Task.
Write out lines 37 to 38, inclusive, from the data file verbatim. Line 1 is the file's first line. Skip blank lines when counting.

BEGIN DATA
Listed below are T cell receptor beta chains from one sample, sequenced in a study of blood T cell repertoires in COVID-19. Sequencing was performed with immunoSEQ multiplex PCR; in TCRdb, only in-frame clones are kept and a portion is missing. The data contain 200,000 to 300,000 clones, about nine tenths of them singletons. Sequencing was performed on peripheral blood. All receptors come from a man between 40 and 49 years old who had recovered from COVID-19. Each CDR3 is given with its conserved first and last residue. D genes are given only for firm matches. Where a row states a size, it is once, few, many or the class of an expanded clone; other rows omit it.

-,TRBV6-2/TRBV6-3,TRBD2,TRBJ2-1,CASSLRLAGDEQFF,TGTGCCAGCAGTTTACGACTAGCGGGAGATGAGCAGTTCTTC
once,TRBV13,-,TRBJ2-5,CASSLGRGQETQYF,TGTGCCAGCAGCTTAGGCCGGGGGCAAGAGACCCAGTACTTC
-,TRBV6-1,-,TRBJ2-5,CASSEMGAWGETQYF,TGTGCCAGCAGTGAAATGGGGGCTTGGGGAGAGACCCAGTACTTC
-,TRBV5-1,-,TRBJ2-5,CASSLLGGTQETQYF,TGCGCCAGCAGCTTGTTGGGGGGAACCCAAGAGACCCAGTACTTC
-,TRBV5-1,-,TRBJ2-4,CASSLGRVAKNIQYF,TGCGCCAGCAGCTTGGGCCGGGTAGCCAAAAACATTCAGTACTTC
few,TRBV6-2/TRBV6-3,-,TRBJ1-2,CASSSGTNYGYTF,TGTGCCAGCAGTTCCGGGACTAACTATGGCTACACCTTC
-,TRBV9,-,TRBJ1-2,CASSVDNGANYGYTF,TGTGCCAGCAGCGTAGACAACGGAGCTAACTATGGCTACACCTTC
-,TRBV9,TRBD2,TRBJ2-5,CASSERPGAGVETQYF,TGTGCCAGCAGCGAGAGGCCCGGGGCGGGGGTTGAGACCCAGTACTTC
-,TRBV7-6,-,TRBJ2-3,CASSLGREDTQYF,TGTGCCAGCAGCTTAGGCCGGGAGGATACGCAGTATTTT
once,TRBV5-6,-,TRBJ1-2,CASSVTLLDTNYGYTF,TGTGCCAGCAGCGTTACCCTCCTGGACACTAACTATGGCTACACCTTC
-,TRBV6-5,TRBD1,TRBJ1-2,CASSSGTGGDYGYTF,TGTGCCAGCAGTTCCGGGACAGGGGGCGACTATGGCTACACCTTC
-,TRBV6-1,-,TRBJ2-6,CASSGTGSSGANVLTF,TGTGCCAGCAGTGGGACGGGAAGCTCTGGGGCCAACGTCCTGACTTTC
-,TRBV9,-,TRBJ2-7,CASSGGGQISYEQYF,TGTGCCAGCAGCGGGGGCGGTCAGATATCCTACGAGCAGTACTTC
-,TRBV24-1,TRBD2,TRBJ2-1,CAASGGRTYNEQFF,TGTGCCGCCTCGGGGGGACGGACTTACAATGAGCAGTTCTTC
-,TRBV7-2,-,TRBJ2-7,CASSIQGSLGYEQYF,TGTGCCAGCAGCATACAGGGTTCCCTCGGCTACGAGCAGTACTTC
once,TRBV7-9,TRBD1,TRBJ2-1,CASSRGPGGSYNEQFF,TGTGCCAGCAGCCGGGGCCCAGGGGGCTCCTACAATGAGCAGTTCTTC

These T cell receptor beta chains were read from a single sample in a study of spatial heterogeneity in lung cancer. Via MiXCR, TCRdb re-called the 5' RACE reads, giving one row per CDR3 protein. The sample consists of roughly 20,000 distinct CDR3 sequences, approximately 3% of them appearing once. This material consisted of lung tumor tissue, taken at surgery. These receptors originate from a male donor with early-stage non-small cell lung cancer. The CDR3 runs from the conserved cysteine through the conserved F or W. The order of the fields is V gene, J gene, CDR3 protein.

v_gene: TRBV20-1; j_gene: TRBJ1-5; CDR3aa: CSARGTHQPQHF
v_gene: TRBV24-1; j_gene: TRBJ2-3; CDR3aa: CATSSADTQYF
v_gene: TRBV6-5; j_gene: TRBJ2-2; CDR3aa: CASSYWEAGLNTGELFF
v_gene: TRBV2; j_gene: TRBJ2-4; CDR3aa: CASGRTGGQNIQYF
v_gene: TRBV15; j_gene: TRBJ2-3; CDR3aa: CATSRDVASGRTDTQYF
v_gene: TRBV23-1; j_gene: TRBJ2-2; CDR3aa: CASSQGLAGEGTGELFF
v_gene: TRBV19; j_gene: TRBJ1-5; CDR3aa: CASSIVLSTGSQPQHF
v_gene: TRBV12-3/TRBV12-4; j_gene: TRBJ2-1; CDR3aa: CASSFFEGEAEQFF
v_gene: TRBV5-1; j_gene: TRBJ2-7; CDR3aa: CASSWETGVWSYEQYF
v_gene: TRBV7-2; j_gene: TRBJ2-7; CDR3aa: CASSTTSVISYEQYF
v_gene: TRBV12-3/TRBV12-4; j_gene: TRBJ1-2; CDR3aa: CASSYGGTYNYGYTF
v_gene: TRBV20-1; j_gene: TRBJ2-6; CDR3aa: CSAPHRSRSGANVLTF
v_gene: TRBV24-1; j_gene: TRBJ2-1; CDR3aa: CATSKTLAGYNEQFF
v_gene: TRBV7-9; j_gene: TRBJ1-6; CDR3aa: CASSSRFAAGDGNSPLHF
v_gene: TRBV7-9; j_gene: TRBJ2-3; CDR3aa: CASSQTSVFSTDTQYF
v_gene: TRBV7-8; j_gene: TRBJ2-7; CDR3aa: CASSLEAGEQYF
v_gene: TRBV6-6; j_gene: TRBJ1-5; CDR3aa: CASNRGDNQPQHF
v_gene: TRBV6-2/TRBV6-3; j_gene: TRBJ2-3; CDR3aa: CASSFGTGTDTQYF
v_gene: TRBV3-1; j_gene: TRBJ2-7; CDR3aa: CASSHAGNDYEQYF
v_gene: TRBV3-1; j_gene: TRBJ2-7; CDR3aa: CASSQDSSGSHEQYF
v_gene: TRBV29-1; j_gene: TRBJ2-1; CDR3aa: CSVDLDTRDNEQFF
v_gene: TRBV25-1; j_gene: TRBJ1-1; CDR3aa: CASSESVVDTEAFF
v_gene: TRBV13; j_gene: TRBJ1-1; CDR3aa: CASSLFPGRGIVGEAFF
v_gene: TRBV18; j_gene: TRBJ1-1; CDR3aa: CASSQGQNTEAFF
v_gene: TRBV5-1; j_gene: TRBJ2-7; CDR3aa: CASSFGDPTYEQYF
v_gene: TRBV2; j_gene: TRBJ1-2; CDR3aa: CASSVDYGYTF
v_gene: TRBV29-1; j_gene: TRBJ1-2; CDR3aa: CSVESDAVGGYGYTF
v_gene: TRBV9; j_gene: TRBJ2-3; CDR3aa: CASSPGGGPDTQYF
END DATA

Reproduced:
v_gene: TRBV3-1; j_gene: TRBJ2-7; CDR3aa: CASSHAGNDYEQYF
v_gene: TRBV3-1; j_gene: TRBJ2-7; CDR3aa: CASSQDSSGSHEQYF